I primarily got Zoo Tycoon for my daughters as the amount of Xbox one games or children is pretty limited. I’ve not been much of an active ‘Sim’ or ‘Tycoon’ player for a long time and I think the last game in this genre I actually put some serious time into was Theme Park World. The original pull back then was the fact you could ride the roller coasters to built which sounded fantastic even if it wasn’t all I hoped in the end.
A similar feature grabbed me in Zoo Tycoon as it boasted the ability to feed and play with the animals you look after. Not only that, but you interacted with them using the Kinect controller reaching down for virtual fruit, pressing up a high five to virtual glass and grabbing the handles of virtual water cannons. All of the interactions work really well and whilst hardcore gamers will tire of the novelty after a while, children will continue to enjoy it for months. However, the ground level Zoo simulation is just a small part of the game. In the third person view players can not only interact with the animals but also call and drive animal themed buggies around the park. Whilst this seems a little light in features, Achievements can earned by running and driving round your Zoo. This side of the game, however is merely an inspection tool that allows you to bask in the Zoo you have created. The real game is played in the top down view as you research, promote and build your Zoo.
For the more serious gamer Zoo Tycoon offers a strategic park management simulator as you carefully balance the finances researching animals, breeding animals, selling them and releasing them into the wild. When not caring for the animal population you need to focus on your facilities building new enclosures, filling them with feeding and playing stations and repairing them. Ultimately you have to keep all the bars in the green which means keeping everyone happy. Players can choose to take on set challenges in pre-built Zoos, build their own from scratch where money is no object or play using a set starting budget. In all the modes you have a fame level as as your Zoo’s fame level increases you unlock more animals and enclosures.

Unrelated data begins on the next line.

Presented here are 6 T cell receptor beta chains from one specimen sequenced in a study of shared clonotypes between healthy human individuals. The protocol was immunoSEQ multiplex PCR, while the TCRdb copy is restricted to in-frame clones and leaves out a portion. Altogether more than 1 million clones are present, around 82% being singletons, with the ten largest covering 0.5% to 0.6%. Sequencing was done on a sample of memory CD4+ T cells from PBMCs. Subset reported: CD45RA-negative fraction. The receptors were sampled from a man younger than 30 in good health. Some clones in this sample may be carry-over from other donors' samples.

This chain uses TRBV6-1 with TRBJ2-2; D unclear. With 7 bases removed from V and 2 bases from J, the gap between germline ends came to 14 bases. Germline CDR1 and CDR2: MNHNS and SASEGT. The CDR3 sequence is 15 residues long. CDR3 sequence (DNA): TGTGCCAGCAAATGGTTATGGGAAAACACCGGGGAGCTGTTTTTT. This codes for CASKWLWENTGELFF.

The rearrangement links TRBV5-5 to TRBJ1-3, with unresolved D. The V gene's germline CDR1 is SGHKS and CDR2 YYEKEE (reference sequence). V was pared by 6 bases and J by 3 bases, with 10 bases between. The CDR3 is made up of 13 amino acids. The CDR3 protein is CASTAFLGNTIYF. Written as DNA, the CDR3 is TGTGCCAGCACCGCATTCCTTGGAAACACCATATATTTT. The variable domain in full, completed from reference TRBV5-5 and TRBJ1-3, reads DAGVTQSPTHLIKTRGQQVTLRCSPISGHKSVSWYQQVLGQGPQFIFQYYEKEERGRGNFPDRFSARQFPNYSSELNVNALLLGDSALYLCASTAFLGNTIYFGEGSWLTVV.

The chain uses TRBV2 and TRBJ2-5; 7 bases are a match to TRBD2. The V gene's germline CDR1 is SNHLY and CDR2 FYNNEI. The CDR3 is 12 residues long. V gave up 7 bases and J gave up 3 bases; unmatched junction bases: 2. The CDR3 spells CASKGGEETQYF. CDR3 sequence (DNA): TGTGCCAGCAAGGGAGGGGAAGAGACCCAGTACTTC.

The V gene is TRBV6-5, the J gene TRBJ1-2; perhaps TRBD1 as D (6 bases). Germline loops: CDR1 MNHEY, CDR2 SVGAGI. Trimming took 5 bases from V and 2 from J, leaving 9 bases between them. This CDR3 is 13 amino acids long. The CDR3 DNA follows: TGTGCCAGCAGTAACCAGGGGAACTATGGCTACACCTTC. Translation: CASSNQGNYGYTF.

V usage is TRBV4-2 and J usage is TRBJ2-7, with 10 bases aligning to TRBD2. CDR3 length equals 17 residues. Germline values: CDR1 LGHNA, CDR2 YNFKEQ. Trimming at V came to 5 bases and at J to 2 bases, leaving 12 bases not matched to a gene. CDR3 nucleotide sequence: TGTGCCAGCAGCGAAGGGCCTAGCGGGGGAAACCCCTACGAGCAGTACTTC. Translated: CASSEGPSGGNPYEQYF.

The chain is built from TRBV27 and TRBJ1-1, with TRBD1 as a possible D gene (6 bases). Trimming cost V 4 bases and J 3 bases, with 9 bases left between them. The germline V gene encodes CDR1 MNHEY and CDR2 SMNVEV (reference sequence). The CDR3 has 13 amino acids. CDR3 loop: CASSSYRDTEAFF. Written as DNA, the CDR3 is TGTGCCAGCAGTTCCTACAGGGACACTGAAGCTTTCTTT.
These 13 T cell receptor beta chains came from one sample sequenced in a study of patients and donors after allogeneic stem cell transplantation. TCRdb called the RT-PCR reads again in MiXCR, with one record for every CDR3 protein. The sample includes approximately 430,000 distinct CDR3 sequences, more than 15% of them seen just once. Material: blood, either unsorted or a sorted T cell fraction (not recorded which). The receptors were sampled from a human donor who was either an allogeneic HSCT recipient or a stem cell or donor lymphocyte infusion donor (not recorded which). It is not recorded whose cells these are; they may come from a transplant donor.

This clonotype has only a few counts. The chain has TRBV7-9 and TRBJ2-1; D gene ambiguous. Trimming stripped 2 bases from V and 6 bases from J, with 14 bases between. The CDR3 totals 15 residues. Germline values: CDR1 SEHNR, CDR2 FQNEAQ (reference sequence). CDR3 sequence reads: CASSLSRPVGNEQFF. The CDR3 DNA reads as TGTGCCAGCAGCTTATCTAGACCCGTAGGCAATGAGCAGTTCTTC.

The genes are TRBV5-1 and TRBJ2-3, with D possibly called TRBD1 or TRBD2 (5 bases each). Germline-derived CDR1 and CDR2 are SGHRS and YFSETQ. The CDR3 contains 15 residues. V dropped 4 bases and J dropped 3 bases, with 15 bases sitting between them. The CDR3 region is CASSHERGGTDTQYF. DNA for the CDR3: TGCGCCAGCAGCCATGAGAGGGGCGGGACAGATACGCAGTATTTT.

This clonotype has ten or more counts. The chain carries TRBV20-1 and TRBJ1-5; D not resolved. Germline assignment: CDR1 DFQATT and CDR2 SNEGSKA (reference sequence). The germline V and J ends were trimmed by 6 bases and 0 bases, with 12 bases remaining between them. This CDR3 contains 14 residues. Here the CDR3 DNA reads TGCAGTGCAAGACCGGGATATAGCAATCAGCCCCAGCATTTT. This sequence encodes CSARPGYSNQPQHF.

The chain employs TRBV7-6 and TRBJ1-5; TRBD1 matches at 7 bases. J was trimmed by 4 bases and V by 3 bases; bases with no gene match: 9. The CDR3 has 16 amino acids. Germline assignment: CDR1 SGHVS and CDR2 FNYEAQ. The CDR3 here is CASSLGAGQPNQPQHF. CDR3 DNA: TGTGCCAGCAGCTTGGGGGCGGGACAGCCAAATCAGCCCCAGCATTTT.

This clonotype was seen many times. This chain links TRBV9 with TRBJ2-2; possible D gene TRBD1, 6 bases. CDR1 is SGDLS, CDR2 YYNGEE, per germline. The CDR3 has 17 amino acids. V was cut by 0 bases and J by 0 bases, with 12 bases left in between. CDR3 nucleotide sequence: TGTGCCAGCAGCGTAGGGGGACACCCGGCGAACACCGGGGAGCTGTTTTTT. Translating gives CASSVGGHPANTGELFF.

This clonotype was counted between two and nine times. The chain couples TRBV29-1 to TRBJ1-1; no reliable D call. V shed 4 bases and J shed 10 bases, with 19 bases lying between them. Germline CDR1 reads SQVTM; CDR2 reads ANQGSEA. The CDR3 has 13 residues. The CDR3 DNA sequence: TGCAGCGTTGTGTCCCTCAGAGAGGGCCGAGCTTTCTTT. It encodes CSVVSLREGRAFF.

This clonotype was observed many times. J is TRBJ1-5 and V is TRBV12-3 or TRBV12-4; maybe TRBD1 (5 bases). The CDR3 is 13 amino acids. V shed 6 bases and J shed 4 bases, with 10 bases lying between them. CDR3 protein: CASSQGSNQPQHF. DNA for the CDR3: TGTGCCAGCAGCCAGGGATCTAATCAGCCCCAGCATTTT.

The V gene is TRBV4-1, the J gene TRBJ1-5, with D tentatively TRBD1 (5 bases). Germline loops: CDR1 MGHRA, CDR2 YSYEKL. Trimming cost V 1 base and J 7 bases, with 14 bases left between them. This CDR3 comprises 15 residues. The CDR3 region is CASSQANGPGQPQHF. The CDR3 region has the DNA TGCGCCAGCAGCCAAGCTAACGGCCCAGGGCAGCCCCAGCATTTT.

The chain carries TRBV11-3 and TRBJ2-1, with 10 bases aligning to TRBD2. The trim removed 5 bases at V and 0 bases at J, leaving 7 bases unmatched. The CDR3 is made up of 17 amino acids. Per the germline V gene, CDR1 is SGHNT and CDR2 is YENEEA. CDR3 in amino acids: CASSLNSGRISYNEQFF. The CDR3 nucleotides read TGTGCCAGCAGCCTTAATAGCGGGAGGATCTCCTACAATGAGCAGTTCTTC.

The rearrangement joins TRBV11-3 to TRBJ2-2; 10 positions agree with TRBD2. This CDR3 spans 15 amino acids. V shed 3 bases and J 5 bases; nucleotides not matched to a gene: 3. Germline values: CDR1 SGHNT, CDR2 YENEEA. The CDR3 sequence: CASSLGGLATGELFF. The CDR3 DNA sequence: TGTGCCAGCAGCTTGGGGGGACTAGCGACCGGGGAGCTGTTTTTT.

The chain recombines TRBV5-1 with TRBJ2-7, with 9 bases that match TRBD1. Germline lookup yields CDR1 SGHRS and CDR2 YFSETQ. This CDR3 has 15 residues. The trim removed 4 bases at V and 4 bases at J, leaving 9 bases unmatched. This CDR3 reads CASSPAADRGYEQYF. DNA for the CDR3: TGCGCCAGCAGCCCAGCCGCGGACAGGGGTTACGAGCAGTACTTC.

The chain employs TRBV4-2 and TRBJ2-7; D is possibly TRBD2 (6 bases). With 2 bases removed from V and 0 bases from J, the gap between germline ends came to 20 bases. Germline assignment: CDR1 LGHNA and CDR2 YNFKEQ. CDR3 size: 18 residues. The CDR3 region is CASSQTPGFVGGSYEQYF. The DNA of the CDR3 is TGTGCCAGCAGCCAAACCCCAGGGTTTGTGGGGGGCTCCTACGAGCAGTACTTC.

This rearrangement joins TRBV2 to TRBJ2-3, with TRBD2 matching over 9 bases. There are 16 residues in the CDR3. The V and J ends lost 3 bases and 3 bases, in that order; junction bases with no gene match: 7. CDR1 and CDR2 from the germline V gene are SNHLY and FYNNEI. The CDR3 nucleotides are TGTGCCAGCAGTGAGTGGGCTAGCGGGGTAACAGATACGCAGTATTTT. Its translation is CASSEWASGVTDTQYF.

Zoo Tycoon does have its fun elements and watching you Zoo grow and thrive really is a joy but some aspects are more cumbersome. As you can only research one thing at a time you might find yourself waiting around for research to be completed or worst accidentally cancel it when you start researching something else. Also, some of the species are so similar you might find yourself with five types of Gazelle when really you wanted a better mix of the more exciting animals. My final snag would be that the people who walk around your park cannot be hit by your buggy and simply ‘jerk’ out of the way with little consideration made on animating them. However, these issues are easily overlooked as you wash bears, high five tigers take photo after photo of your tenants.
Zoo Tycoon is also a force for good in the real world as well as the more virtual animals you release into the wild the more money Microsoft will donate to animal charities so there is no excuse to keep on playing.
Overall, Zoo Tycoon is one of the strongest launch titles on the Xbox One as the graphics are fantastic with realistic animals and an array of well thought out animations. The simplified controls work well on the controller and my family and I have had no real issues with the Kinect controls. It can get a little boring when waiting around for cash or research to be completed, but you can use this time picking up virtual poo in order to gain that much loved achievement of picking up 1000 pieces of poo. Thanks to the animal interactions and the third person view this game will also appeal to younger children and educates them about different animals. Zoo Tycoon has been well designed as it has both pick-up-and-play elements as well as longer term aspects meaning you can keep coming back again and again as you become the ultimate Zoo Tycoon.